I remember an exchange during a tabletop exercise that focused on digital forensics:

  • Someone said: “I’ll just power off the machine.”
  • I exclaimed: “No, no, no! Stop!”
  • Everyone just stared at me. Someone asked, completely puzzled: “Why?”
  • I explained that I couldn’t reveal the rest of the scenario to them at that stage, but did say that if they turned off that machine, they’d lose vital evidence.

They were about to lose critical evidence only stored in the RAM [the device’s memory]. Once you power off your machine, you permanently wipe that memory.

You see, some malware only runs in the memory, with very few artifacts stored on the hard drive. That limits what we can discover during any forensic investigation. Sometimes, the memory also stores ransomware decryption keys.

[However, if your device is already powered off, don’t switch it on. That makes changes to the system that could overwrite logs or other evidence.]

A lot of people think they’re doing the right thing by turning off their infected machine, when they should only disconnect it from the network. This comes back to training.

You’ve got to train people, particularly on those stages that happen before an external specialist would come on the scene. A key part of that is to not lose evidence. That’s something staff must be trained to do.

Turning off your machine is very instinctive. It’s the classic IT solution: rebooting your PC solves a lot of problems. But doing the right thing in this scenario isn’t difficult – you just have to know what the ‘right’ thing is. What are some other common errors that are easy to correct with basic awareness?

A common one is people simply deleting phishing emails. They just assume that IT already knows about it, or that someone else will report it.

But no: we all have a part to play in security, and clicking that ‘Report Message’ button in Outlook takes seconds – everyone’s got time to do that. And it may just save your organisation a lot of money.

Another thing is to keep your list of contacts and plans up to date. And to keep copies independent of your connected systems.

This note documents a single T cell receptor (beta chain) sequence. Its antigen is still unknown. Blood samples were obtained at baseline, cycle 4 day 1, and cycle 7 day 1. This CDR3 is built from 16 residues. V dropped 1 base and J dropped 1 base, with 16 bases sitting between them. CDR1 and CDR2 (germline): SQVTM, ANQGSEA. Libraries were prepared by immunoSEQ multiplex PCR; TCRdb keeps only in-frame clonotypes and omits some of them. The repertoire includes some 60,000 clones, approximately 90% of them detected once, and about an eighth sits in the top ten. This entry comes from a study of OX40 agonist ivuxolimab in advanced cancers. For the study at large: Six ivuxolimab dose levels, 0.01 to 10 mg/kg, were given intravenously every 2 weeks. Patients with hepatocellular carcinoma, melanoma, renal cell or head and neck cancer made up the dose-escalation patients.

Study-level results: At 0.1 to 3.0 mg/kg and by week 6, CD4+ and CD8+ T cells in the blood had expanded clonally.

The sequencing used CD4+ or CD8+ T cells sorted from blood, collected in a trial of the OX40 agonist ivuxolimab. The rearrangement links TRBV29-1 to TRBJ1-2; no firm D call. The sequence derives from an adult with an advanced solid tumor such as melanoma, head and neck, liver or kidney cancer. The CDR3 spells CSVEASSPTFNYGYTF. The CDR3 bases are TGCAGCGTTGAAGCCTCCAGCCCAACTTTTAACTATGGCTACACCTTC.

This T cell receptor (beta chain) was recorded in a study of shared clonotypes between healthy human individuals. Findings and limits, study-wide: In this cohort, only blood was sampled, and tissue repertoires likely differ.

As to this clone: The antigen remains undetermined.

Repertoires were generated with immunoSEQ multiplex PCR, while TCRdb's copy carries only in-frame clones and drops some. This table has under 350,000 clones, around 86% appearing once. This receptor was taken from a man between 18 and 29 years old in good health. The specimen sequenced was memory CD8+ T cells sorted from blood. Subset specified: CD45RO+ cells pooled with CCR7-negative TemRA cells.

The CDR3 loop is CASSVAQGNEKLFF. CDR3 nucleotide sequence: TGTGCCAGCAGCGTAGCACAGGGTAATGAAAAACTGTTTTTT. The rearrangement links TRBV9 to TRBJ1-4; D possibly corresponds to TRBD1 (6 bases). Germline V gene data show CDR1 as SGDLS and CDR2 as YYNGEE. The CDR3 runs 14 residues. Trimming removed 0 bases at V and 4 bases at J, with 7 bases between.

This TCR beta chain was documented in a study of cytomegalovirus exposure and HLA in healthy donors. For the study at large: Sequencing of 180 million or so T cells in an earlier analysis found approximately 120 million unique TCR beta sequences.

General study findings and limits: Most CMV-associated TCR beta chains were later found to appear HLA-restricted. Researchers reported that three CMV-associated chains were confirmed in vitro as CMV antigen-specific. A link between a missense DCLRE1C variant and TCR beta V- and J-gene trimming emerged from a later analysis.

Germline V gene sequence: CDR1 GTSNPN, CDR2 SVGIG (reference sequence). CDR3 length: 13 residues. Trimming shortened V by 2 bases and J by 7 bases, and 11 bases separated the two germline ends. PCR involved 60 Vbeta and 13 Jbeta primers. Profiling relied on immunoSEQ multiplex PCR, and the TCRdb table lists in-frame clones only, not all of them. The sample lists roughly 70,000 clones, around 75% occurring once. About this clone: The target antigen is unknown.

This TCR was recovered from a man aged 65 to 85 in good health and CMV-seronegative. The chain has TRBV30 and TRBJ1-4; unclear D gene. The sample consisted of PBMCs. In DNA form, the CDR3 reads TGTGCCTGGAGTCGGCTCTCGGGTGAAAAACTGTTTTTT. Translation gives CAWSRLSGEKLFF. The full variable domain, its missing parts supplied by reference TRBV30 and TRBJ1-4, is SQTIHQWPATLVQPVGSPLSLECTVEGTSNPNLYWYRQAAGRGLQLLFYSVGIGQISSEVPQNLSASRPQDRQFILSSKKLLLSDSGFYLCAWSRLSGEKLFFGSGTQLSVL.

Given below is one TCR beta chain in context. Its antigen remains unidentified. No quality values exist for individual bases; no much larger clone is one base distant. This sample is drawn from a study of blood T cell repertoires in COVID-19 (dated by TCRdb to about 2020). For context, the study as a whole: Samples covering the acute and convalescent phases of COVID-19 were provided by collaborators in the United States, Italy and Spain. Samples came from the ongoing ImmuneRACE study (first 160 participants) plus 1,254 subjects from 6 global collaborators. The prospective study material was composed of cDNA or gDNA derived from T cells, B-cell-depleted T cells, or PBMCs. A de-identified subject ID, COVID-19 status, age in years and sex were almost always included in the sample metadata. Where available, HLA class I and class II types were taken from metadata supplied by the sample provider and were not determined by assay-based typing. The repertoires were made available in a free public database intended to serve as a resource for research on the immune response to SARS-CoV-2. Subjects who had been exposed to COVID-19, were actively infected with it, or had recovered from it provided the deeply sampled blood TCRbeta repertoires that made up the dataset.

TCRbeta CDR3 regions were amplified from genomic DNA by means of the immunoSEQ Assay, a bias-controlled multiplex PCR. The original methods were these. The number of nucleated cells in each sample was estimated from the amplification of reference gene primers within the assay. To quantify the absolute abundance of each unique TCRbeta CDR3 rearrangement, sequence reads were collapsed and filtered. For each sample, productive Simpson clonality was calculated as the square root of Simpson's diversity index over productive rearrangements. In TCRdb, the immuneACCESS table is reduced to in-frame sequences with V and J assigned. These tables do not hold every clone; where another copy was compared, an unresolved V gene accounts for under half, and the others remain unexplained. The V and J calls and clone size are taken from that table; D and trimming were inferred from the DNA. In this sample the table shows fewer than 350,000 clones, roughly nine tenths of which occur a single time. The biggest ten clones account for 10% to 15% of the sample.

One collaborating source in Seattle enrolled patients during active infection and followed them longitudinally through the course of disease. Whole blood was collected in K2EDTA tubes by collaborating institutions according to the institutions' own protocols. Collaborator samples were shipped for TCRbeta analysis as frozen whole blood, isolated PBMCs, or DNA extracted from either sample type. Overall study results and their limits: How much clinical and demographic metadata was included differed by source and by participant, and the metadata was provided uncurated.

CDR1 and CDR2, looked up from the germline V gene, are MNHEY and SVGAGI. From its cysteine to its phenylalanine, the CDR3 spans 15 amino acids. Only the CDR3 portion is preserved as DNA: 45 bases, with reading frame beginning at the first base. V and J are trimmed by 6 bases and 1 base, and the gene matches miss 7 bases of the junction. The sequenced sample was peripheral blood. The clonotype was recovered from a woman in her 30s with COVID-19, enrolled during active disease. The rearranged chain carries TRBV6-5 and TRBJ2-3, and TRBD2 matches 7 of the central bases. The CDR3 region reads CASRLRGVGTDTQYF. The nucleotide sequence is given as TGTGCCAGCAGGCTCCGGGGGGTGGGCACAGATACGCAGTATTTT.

This might sound too obvious, but I’ve seen it so many times: people suffer an incident, they can’t get to their files, and then realise that they don’t know who to call, and haven’t got a way of easily finding out.

In short, keep a printed copy of your computer incident response plan, or save the contacts on your phone or something – and keep these copies up to date – so you can get in touch with the right people quickly, should you suffer an ICT disruption.


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Digital forensics

Let’s come back to digital forensics. What does that involve?

A digital forensics investigation aims to answer questions like:

  • How and when did the threat actors gain access?
  • What did the threat actors do once they got into the IT environment?

Any digital forensic investigation should be conducted by someone who is trained to do so, because of the evidence aspect again. Any evidence an investigator uncovers might be used in future prosecutions.

The output of this investigation may also lead to follow-up actions such as malware analysis or threat hunting. That’s proactively looking for undetected threats in the network.


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Incident response process

Walk me through the next incident response steps. What happens after you isolate the device and conduct a forensic investigation?

I should point out that device isolation isn’t the only thing you might need to do to contain the incident.